Read More

Beware the Myths of Feedlot Marketeers

Beware the Myths of Feedlot MarketeersAn article which first appeared on the web back in January is doing the rounds again. This time it’s being used by the National Beef Packing Company to promote its “natural” beef. The National Beef Packing Company has a lot to say about the benefits of its feedlot-raised, grain-fed beef versus grassfed beef, and is currently using an edited version of an article by James E. McWilliams, entitled “Beware the Myths of Grassfed Beef,” to support its argument. I’m not sure if the editing of this newer version was done by McWilliams himself, or if National realized that if they printed the original article in its entirety they would at the very least find themselves promoting the animal welfare and health benefits of grassfed over feedlot beef. Because in his original article, McWilliams states that “the comparative health benefits of grass-fed beef are well documented” and that “scores of studies indicate that it's higher in omega 3s and lower in saturated fat.” He also says that grassfed systems are “kinder to the animals” – all points which have miraculously disappeared from the National Beef Packing Company’s current version. But let’s not worry about that now, and go straight to the “meat” of the article.
Read More

Cooperative Inspection Ruling: Comment Period Extended

In a recent post we discussed the ruling currently under construction at the USDA’s Food Safety and Inspection Service (FSIS) which would allow certain state-inspected slaughter plants to perform federal inspections on meat and poultry. The comment period has been extended, and we invite anyone who has an interest in this to add your two cents to the discussion (read full post for instructions). This ruling could have tremendous implications for livestock farmers using independent, state-inspected plants who are now limited to selling product within state lines, and could dramatically expand their marketing capabilities. Cooperative inspection has the potential not only to benefit independent farmers and slaughter plants, but could have positive animal welfare implications through reduced transport time.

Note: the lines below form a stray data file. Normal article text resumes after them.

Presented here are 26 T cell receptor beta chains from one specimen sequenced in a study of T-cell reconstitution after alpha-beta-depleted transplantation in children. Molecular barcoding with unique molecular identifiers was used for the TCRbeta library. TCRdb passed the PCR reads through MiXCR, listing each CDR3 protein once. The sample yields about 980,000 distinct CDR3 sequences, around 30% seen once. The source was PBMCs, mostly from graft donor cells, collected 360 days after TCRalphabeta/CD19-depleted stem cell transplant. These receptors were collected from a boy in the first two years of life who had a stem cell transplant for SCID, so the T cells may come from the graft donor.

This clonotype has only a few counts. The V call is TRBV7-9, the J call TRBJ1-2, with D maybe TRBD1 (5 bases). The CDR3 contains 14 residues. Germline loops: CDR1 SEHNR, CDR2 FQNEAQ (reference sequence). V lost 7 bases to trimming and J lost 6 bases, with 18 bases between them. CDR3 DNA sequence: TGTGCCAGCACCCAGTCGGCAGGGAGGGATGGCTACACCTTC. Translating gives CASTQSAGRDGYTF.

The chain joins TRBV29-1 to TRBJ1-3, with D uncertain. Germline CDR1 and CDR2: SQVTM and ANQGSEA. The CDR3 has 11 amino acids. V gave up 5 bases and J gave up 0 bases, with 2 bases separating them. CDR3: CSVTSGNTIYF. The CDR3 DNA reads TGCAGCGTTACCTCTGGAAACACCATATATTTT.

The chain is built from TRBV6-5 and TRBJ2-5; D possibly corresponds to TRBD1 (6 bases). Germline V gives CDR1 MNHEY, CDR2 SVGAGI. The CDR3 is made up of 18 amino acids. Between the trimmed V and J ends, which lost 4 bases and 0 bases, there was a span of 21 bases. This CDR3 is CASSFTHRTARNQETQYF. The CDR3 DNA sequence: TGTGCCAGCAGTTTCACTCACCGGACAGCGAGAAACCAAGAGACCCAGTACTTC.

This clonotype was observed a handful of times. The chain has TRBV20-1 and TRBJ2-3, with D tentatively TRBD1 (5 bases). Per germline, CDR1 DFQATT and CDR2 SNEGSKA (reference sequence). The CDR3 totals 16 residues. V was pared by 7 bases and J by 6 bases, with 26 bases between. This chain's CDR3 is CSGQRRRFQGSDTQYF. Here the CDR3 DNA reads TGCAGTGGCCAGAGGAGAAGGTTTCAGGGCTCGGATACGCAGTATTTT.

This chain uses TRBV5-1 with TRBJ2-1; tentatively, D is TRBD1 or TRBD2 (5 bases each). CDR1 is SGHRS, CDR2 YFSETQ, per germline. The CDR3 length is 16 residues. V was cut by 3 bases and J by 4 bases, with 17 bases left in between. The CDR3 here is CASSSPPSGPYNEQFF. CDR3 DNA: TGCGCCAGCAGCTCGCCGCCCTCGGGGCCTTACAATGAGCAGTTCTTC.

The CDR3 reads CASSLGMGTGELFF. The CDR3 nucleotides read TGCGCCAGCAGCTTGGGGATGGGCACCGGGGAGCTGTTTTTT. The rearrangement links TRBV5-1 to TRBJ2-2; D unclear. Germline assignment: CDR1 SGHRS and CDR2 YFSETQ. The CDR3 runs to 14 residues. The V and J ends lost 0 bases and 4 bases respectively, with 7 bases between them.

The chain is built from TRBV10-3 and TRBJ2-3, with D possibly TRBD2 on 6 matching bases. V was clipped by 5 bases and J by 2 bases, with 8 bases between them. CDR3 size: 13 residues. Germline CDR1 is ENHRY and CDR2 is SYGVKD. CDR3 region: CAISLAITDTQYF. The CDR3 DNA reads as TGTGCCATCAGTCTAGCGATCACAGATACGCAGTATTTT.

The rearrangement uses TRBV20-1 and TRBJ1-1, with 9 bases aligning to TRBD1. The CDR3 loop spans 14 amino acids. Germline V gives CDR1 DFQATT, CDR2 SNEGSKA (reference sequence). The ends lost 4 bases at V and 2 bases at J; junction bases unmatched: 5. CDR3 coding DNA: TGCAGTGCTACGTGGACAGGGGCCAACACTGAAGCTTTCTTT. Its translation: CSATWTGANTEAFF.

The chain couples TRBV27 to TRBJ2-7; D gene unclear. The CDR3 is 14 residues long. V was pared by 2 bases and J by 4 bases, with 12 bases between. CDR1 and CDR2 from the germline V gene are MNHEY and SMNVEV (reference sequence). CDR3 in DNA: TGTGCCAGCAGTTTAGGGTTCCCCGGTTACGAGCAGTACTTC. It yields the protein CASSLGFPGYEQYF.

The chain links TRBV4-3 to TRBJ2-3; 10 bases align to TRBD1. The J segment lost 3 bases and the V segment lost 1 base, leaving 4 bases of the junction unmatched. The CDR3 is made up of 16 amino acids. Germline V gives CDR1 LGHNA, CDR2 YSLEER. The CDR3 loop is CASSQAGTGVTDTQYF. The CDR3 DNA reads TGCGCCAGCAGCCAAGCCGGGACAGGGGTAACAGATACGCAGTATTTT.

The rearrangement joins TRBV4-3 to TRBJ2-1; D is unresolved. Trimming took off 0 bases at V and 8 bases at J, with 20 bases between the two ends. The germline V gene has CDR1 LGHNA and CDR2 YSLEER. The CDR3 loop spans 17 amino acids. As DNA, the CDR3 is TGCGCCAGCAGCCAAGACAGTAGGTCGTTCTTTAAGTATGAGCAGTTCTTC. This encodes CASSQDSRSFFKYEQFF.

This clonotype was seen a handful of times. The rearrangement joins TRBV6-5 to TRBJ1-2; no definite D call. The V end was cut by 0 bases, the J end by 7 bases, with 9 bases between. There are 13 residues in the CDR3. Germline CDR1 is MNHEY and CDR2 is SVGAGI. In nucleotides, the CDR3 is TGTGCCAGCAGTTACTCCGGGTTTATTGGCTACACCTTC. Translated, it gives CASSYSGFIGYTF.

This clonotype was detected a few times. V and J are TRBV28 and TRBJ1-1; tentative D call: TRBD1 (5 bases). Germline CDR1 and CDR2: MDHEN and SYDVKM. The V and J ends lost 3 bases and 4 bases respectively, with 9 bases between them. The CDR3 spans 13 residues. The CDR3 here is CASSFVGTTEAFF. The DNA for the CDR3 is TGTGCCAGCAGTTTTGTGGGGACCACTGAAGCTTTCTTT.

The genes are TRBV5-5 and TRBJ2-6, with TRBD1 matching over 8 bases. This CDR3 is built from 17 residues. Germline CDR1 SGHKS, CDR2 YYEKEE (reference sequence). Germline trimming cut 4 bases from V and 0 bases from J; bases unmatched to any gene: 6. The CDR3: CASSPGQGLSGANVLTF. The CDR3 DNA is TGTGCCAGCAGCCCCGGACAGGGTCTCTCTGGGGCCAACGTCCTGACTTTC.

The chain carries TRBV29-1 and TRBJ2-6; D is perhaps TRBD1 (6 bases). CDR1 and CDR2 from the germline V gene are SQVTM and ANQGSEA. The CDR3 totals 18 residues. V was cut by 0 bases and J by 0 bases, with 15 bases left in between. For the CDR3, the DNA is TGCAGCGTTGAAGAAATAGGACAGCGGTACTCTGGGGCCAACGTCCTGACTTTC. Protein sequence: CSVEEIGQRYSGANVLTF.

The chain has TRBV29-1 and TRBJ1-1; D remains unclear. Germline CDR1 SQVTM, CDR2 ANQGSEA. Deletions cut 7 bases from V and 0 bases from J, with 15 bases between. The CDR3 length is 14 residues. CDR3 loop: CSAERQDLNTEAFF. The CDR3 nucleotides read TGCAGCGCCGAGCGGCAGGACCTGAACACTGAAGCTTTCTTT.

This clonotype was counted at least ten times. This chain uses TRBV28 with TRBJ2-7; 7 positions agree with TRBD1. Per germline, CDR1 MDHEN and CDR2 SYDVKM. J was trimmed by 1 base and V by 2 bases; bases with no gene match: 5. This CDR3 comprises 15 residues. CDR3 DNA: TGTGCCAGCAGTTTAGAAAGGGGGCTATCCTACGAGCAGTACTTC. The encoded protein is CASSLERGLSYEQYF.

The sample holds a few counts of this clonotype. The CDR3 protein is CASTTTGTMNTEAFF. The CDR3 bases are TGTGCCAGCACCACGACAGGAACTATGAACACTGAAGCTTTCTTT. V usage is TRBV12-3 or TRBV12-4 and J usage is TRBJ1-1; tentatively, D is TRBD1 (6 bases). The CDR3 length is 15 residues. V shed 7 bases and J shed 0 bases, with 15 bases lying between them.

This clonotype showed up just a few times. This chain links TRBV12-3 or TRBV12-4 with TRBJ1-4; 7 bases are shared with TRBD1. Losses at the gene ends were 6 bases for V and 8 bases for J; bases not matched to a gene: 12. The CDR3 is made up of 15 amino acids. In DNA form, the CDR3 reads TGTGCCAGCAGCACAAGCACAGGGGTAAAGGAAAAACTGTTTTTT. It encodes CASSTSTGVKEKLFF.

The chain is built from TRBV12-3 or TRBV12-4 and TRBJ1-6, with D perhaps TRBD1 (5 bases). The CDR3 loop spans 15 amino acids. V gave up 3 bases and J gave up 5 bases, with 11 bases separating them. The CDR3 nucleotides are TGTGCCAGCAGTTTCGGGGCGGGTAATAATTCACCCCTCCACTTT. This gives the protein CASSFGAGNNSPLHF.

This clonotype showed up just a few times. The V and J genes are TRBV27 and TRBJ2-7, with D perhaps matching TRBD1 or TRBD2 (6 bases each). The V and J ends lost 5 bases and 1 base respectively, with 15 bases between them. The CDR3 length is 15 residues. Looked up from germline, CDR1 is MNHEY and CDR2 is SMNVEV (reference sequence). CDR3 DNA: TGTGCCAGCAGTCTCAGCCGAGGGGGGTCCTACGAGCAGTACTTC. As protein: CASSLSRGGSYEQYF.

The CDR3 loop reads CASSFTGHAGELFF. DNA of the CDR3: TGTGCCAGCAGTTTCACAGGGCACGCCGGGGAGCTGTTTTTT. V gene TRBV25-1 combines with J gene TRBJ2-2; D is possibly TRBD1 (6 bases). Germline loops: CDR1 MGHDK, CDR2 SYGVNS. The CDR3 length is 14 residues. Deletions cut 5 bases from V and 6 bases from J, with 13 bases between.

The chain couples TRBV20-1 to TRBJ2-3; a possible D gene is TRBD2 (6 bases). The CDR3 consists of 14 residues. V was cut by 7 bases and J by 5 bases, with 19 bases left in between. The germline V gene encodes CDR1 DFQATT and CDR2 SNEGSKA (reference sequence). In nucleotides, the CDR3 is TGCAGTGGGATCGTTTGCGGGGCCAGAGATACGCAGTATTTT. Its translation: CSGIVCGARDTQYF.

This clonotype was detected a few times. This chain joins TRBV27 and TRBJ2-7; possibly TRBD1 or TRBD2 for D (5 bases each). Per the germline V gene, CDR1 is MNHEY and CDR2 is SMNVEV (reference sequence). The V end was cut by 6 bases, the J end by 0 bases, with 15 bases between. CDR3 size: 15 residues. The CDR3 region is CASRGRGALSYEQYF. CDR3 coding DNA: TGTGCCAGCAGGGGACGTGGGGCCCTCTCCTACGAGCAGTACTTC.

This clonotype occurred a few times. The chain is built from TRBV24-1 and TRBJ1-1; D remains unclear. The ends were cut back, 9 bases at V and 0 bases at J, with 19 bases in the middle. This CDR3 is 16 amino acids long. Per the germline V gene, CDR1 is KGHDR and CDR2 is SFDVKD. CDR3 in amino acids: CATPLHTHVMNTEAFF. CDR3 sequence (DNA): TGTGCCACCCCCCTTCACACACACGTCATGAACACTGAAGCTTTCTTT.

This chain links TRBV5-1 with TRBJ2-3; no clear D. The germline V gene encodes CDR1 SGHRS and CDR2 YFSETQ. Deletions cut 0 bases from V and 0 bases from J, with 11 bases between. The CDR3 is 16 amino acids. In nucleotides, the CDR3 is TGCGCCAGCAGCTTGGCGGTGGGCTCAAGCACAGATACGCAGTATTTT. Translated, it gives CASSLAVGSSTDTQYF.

Read More

Food Safety Begins at the Farm

We at Animal Welfare Approved applaud the USDA and HHS for creating an important and useful new website, www.foodsafety.gov. The site's purpose is to help consumers find consolidated up to date information on food safety and food recalls. We want to remind our readers that food safety begins at the farm and is directly related to the farming system utilized. Between January 1, 1994 and November 31, 2007, over 800 separate meat product recalls took place across the United States – equivalent to over 300 million pounds of meat and poultry products. Nearly all of the recalls were the result of the potential contamination of factory-farmed meats with two types of food-poisoning bacteria: Listeria and E. coli. We know that a safer, welfare-friendly alternative to feedlot beef already exists. Scientists have shown that meat from grassfed cattle – such as those raised by Animal Welfare Approved farmers – is less likely to harbor dangerous food-poisoning bacteria, such as E. coli, Salmonella, Campylobacter and Listeria.
Read More

Get Social With US!

Follow us on Twitter, Facebook and Instagram!

Tell your friends about our labels: #AnimalWelfareApprovedbyAGW, #GrassfedbyAGW, and #NonGMObyAGW
close-link
This website uses cookies. By continuing to browse this site you are agreeing to our use of cookies. Learn More
Back To Top
×Close search
Search